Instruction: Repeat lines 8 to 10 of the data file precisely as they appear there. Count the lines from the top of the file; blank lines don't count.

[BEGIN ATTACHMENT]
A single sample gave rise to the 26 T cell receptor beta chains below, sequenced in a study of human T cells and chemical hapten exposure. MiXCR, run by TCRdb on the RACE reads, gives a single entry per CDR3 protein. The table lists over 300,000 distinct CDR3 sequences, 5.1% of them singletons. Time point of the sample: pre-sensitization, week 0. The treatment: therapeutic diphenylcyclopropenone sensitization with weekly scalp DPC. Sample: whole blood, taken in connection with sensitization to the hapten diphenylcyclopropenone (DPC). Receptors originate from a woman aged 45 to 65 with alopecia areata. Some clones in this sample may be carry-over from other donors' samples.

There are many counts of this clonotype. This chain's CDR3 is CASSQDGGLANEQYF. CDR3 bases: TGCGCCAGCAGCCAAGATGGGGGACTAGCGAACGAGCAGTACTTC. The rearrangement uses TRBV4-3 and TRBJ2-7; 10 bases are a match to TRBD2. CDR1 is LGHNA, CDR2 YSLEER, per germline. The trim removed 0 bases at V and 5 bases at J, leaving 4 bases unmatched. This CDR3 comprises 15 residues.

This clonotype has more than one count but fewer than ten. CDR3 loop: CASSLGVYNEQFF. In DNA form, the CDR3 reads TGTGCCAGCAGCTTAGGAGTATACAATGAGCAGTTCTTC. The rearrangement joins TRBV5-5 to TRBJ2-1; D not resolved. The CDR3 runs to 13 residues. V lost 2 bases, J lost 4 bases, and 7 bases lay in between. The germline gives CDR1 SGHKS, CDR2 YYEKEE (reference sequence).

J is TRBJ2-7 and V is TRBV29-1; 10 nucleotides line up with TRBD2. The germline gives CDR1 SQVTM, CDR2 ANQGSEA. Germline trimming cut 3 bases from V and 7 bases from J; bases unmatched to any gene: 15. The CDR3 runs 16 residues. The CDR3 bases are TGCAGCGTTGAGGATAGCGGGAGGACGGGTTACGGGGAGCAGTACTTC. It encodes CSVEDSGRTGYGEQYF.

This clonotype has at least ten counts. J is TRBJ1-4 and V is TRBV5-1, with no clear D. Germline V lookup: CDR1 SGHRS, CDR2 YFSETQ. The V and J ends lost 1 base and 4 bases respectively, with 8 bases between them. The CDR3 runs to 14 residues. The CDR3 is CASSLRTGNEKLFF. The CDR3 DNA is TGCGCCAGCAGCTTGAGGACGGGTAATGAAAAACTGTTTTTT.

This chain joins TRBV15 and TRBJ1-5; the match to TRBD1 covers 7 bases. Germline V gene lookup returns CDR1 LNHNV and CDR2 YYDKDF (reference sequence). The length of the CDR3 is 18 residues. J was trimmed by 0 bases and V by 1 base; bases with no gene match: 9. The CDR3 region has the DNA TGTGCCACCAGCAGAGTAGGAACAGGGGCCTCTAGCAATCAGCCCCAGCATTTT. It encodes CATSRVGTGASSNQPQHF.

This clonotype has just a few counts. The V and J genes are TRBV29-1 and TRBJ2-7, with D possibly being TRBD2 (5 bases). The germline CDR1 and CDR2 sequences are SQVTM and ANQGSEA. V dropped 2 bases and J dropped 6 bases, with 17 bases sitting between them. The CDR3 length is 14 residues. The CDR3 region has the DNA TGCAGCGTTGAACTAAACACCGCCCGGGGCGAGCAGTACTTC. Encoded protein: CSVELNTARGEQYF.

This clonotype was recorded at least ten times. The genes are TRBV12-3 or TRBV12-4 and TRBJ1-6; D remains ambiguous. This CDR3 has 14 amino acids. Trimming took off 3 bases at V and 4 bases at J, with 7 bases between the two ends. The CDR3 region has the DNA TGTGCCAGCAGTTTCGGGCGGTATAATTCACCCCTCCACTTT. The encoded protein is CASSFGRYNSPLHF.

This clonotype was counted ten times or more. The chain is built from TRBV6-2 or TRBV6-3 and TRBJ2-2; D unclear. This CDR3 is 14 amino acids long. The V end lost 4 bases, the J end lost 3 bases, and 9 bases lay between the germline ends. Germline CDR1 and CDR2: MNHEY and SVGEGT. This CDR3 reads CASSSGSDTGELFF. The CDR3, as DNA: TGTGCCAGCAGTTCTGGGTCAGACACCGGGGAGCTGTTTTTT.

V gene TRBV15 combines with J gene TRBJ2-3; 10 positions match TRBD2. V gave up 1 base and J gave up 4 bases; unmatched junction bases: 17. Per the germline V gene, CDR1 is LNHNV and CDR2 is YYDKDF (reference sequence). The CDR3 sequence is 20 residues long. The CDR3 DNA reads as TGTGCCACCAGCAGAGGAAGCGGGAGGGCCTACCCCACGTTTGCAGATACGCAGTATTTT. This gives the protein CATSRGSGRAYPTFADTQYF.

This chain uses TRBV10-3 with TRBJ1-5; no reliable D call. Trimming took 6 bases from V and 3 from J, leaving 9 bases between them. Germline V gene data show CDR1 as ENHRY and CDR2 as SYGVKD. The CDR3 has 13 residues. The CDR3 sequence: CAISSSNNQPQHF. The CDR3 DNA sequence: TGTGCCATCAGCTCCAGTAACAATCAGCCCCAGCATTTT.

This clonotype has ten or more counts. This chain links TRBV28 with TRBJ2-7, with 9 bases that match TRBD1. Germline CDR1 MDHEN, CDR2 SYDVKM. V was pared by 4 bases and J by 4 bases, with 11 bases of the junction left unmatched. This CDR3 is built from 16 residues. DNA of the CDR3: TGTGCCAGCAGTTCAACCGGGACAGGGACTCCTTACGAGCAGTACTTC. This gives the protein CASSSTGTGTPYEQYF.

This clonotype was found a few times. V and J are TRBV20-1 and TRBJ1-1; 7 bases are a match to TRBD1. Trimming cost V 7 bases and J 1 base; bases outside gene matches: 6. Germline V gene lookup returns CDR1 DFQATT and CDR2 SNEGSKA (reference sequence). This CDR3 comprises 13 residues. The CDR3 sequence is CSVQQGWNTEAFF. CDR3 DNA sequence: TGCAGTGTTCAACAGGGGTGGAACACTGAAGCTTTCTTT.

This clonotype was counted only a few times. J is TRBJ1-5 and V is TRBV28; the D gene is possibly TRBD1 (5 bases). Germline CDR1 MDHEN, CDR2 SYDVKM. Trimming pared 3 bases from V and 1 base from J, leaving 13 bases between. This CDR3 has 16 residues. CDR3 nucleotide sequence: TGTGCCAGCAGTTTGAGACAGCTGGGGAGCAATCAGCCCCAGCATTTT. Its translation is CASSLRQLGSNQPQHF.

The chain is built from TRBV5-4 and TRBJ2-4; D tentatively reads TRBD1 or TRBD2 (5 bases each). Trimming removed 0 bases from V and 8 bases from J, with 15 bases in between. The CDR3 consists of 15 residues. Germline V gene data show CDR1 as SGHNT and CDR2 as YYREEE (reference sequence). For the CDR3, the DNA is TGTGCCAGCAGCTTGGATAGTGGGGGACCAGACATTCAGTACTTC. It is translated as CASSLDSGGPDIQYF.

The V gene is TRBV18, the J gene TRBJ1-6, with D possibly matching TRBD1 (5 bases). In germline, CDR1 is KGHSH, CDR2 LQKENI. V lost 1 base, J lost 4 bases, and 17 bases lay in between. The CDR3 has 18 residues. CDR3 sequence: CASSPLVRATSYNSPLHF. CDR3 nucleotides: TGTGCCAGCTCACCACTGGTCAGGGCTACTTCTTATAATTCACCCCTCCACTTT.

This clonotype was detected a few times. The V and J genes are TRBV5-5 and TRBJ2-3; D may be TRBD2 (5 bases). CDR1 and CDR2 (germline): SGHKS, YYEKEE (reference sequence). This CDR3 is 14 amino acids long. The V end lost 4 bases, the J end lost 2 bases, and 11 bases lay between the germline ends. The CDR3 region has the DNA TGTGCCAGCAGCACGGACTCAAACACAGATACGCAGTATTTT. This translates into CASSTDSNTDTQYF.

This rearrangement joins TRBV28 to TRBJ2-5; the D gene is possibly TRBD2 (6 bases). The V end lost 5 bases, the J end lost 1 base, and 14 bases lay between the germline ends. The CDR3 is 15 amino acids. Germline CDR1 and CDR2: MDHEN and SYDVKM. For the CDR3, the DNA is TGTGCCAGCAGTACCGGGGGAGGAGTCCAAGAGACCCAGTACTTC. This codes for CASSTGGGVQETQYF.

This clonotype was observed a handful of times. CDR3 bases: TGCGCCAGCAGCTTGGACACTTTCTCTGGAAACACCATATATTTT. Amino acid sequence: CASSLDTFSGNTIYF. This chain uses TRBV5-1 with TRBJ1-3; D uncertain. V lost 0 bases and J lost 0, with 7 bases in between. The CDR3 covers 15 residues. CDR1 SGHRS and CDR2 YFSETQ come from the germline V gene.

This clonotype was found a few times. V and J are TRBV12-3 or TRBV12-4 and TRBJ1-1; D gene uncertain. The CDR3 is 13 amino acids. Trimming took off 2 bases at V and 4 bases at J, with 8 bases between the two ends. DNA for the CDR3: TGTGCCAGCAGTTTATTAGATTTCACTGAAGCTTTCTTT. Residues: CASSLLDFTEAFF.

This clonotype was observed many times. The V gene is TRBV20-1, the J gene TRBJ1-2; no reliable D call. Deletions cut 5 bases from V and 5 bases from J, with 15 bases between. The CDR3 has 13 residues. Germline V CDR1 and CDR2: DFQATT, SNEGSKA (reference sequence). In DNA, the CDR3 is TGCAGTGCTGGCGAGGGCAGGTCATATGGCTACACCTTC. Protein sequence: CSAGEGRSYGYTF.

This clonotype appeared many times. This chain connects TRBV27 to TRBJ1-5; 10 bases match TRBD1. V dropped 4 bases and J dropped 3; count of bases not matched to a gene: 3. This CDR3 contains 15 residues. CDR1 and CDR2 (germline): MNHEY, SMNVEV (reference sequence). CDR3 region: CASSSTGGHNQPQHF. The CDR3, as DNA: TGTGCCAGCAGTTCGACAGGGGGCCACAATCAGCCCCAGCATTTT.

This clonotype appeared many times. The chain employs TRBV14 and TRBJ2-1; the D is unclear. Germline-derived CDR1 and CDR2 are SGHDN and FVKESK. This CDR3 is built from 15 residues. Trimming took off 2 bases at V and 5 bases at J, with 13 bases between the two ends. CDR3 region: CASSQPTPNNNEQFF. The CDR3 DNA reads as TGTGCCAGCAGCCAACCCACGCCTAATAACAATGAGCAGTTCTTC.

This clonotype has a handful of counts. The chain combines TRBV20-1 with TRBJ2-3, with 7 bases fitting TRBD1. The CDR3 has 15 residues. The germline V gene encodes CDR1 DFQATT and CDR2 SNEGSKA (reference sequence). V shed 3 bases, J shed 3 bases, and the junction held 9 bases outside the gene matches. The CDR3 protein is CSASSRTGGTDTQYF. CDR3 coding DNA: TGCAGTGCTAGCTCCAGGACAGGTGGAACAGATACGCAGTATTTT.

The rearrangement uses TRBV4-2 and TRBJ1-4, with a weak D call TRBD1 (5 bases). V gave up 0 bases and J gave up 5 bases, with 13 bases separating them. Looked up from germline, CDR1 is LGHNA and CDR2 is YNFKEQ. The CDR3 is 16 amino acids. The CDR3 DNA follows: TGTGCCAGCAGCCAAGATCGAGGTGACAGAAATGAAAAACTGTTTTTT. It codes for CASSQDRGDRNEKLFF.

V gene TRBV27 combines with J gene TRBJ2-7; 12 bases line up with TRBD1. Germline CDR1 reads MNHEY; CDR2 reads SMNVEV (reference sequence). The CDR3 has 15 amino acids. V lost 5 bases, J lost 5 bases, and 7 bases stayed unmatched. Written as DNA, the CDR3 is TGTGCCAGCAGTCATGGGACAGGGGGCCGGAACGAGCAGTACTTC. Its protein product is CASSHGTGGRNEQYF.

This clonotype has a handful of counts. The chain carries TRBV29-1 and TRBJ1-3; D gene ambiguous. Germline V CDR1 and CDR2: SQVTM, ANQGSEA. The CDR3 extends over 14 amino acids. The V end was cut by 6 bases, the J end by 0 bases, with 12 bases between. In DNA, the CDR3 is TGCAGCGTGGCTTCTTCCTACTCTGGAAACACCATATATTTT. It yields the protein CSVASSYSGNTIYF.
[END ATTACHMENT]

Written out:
This clonotype was recorded at least ten times. The genes are TRBV12-3 or TRBV12-4 and TRBJ1-6; D remains ambiguous. This CDR3 has 14 amino acids. Trimming took off 3 bases at V and 4 bases at J, with 7 bases between the two ends. The CDR3 region has the DNA TGTGCCAGCAGTTTCGGGCGGTATAATTCACCCCTCCACTTT. The encoded protein is CASSFGRYNSPLHF.

This clonotype was counted ten times or more. The chain is built from TRBV6-2 or TRBV6-3 and TRBJ2-2; D unclear. This CDR3 is 14 amino acids long. The V end lost 4 bases, the J end lost 3 bases, and 9 bases lay between the germline ends. Germline CDR1 and CDR2: MNHEY and SVGEGT. This CDR3 reads CASSSGSDTGELFF. The CDR3, as DNA: TGTGCCAGCAGTTCTGGGTCAGACACCGGGGAGCTGTTTTTT.

V gene TRBV15 combines with J gene TRBJ2-3; 10 positions match TRBD2. V gave up 1 base and J gave up 4 bases; unmatched junction bases: 17. Per the germline V gene, CDR1 is LNHNV and CDR2 is YYDKDF (reference sequence). The CDR3 sequence is 20 residues long. The CDR3 DNA reads as TGTGCCACCAGCAGAGGAAGCGGGAGGGCCTACCCCACGTTTGCAGATACGCAGTATTTT. This gives the protein CATSRGSGRAYPTFADTQYF.